This is an ungraded set of answers to the problems posed.
Question: Sackur-Tetrode entropy of an Ideal Gas
The entropy of an ideal gas is given by
Find the temperature of this gas via . Find the energy per particle at which the entropy becomes negative. Is there any meaning to this temperature?
Taking derivatives we find
The energies for which the entropy is negative are given by
In terms of the temperature this negative entropy condition is given by
There will be a particle density for which this distance will start approaching the distance between atoms. This distance constrains the validity of the ideal gas law entropy equation. Putting this quantity back into the entropy eq. 1.1.1 we have
We see that a positive entropy requirement puts a bound on this distance (as a function of temperature) since we must also have
for the gas to be in the classical domain. I’d actually expect a gas to liquefy before this transition point, making such a low temperature nonphysical. To get a feel for whether this is likely the case, we should expect that the logarithm argument to be
at the point where gasses liquefy (at which point we assume the ideal gas law is no longer accurate) to be well above unity. Checking this for 1 liter of a gas with atoms for hydrogen, helium, and neon respectively we find the values for eq. 1.1.10 are
At least for these first few cases we see that the ideal gas law has lost its meaning well before the temperatures below which the entropy would become negative.
Question: Ideal gas thermodynamics
An ideal gas starts at in the pressure-volume diagram (x-axis = , y-axis = ), then moves at constant pressure to a larger volume , then moves to a larger pressure at constant volume to , and finally returns to , thus undergoing a cyclic process (forming a triangle in plane). For each step, find the work done on the gas, the change in energy content, and heat added to the gas. Find the total work/energy/heat change over the entire cycle.
Our process is illustrated in fig. 1.1.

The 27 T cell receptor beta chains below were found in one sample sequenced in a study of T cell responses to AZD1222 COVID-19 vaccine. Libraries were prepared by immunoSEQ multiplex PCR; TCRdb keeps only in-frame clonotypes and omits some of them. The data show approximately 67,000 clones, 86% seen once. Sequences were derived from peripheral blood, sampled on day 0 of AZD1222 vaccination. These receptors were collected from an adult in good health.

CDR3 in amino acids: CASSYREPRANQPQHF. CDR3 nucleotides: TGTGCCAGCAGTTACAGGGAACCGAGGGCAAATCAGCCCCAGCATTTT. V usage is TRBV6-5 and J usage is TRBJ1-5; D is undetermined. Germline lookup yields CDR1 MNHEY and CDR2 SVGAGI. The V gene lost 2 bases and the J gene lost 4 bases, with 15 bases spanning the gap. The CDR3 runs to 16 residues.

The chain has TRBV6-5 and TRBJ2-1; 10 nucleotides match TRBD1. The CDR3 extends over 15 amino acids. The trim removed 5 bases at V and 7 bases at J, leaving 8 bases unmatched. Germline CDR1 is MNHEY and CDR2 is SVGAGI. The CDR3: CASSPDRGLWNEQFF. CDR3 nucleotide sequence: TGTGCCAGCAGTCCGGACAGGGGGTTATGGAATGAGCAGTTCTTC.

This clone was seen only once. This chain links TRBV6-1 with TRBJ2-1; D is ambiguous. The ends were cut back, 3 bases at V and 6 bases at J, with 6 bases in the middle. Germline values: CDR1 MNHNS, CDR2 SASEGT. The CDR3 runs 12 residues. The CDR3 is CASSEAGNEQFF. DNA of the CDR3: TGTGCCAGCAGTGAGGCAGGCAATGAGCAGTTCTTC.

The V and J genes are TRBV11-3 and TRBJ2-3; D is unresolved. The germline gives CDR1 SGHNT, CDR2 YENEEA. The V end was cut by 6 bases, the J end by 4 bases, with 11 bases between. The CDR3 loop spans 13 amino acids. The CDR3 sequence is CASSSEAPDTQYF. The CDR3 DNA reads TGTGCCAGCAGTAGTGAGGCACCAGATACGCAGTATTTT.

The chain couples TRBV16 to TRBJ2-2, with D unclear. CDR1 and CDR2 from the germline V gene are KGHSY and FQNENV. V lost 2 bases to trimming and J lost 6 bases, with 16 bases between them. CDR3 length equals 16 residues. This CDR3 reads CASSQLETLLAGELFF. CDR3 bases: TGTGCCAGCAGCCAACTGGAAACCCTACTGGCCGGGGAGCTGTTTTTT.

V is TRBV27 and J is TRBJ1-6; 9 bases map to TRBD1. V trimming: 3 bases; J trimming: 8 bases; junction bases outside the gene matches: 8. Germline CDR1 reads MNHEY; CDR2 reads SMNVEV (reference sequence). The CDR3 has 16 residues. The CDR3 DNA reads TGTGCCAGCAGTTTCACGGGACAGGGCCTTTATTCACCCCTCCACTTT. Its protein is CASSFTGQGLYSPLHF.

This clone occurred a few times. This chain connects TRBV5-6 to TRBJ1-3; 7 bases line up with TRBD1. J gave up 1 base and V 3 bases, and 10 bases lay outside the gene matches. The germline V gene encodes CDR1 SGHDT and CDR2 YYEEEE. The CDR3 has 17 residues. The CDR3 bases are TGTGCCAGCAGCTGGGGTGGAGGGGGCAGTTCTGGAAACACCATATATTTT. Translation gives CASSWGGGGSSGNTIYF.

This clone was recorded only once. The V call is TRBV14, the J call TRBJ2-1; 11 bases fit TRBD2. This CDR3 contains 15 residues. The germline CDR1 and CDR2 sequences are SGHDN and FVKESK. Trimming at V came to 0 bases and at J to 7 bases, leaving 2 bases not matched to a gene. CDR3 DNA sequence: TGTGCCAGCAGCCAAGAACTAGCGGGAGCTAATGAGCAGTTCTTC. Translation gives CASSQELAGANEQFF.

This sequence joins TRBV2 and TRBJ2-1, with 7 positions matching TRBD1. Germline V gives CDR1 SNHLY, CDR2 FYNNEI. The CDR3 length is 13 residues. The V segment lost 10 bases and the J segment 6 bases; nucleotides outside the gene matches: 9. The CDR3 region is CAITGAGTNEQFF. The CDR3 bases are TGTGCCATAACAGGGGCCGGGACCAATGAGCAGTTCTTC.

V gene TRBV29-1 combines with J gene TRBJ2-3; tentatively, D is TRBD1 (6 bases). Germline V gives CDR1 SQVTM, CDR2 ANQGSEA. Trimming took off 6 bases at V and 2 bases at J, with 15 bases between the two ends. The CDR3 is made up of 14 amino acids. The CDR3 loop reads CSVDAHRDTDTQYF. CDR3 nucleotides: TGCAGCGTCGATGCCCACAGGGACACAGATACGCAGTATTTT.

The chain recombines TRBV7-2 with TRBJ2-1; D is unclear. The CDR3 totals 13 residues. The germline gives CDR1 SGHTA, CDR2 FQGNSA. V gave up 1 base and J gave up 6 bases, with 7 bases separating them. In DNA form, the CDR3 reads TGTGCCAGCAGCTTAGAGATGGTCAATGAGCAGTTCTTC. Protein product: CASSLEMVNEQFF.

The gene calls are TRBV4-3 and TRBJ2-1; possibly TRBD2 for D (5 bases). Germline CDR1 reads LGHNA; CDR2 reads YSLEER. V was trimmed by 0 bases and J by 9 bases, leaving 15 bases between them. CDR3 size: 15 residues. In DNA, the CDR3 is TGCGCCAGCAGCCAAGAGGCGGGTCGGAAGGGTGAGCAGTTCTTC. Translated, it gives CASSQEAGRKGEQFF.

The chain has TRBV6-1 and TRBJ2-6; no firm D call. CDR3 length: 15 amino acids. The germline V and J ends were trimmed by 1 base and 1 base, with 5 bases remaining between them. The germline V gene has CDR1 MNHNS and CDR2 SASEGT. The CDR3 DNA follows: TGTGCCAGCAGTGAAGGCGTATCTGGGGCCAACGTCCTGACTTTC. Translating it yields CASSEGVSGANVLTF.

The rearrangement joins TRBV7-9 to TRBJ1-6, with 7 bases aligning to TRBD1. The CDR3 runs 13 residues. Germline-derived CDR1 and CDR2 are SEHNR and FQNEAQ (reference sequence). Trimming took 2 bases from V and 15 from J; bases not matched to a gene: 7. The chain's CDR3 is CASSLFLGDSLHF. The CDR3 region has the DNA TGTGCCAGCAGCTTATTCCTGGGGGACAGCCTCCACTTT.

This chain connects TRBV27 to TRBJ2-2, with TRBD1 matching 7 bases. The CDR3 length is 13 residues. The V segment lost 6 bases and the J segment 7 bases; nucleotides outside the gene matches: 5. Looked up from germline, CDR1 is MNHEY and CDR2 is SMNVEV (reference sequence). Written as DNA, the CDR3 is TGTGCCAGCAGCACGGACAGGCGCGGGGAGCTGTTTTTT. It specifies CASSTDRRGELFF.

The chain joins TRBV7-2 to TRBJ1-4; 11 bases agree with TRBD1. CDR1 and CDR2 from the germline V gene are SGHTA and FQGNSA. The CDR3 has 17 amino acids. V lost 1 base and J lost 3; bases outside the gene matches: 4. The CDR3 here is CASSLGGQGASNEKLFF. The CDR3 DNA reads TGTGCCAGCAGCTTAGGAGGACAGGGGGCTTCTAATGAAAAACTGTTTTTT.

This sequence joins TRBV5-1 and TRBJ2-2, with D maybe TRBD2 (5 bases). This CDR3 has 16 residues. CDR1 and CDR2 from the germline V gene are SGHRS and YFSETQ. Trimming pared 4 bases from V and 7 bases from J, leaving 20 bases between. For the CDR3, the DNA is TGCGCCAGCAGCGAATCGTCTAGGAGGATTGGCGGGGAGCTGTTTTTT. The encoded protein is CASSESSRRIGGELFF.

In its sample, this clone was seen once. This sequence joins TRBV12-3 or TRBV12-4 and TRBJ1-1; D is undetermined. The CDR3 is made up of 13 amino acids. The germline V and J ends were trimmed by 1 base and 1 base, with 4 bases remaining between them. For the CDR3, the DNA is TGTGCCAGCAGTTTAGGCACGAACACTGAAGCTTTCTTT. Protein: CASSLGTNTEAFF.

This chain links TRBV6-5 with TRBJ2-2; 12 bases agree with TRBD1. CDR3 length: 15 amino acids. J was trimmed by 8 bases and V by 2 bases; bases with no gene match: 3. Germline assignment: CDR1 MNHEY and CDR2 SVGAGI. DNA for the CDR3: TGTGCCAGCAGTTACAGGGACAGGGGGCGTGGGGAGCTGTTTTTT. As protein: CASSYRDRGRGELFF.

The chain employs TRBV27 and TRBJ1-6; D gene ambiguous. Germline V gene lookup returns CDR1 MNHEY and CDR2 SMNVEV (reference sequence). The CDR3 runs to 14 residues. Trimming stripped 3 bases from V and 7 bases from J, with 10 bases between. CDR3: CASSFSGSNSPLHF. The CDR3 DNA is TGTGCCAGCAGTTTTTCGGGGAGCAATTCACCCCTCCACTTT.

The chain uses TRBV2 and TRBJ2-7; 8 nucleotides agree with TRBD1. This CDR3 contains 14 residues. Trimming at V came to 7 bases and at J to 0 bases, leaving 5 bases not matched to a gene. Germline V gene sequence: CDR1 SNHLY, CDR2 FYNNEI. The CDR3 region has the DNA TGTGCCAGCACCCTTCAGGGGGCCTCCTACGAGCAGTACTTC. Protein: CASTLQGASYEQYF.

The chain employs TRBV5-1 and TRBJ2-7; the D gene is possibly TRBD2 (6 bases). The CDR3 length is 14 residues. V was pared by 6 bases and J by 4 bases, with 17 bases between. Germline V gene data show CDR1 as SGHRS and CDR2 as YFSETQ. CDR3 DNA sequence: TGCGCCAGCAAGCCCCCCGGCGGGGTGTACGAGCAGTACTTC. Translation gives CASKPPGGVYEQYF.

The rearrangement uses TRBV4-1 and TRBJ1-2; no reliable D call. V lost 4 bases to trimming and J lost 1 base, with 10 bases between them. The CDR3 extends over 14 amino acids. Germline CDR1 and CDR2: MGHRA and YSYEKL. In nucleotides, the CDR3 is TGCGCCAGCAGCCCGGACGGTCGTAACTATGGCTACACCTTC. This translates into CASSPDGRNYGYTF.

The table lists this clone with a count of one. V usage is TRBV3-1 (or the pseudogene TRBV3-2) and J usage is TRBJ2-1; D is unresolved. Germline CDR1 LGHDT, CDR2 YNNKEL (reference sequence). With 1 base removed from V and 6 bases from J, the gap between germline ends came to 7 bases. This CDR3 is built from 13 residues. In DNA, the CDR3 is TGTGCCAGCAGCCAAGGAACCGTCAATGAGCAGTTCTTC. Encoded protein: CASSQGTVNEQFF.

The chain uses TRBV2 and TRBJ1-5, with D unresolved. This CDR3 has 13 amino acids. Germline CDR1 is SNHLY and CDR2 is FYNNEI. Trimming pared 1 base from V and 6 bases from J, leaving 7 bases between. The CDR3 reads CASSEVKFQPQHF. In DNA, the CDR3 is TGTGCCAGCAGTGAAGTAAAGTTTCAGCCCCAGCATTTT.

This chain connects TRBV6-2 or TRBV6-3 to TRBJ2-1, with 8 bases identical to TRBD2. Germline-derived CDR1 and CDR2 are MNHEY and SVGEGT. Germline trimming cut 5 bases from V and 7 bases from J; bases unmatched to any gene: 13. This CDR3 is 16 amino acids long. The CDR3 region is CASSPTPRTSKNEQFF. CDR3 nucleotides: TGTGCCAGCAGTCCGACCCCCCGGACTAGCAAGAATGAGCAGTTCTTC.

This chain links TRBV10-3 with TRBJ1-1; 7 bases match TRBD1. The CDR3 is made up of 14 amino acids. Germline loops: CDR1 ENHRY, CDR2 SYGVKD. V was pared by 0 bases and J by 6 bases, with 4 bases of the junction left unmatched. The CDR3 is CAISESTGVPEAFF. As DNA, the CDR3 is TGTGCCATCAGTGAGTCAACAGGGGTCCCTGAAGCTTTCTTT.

This problem is somewhat underspecified. From the ideal gas law, regardless of how the gas got from the initial to the final states, we have
So a volume increase with fixed implies that there is a corresponding increase in . We could have for example, an increase in the number of particles, as in the evaporation process illustrated of fig. 1.2, where a piston held down by (fixed) atmospheric pressure is pushed up as the additional gas boils off.
Alternately, we could have a system such as that of fig. 1.3, with a fixed amount of gas is in contact with a heat source that supplies the energy required to induce the required increase in temperature.
Regardless of the source of the energy that accounts for the increase in volume the work done on the gas (a negation of the positive work the gas is performing on the system, perhaps a piston as in the picture) is
Let’s now assume that we have the second sort of configuration above, where the total amount of gas is held fixed. From the ideal gas relations of eq. 220.127.116.11, and with , , and , we have
The change in energy of the ideal gas, assuming three degrees of freedom, is
The energy balance then requires that the total heat absorbed by the gas must include that portion that has done work on the system, plus the excess kinetic energy of the gas. That is
For this leg of the cycle we have no work done on the gas
We do, however have a change in energy. The energy of the gas is
With , the change of energy of the gas, the total heat absorbed by the gas, is
For the final leg of the cycle, the work done on the gas is
This is positive this time
Unlike the first part of the cycle, the work done on the gas is positive this time (work is being done on the gas to both compress it). The change in energy of the gas, however, is negative, with the difference between final and initial energy being
The simultaneous compression and the pressure reduction require energy to be removed from the gas. We must have a negative change in heat , with heat emitted in this phase of the cycle. This can be verified explicitly
Changes over the complete cycle.
Summarizing the results from each of the phases, we have
Summing the changes in the work we have
This is the area of the triangle, as expected. Since it is positive, there is net work done on the gas.
We expect the energy changes to sum to zero, and this can be verified explicitly finding
With net work done on the gas and no change in energy, there should be no net heat absorption by the gas, with a total change in heat that should equal, in amplitude, the total work done on the gas. This is confirmed by summation
Question: Adiabatic process for an Ideal Gas
Show that when an ideal monoatomic gas expands adiabatically, the temperature and pressure are related by
From (3.34b) of , we find that the Adiabatic condition can be expressed algebraically as
Dividing through by , this becomes a perfect differential, and we can integrate
The desired relation follows by taking derivatives
 C. Kittel and H. Kroemer. Thermal physics. WH Freeman, 1980.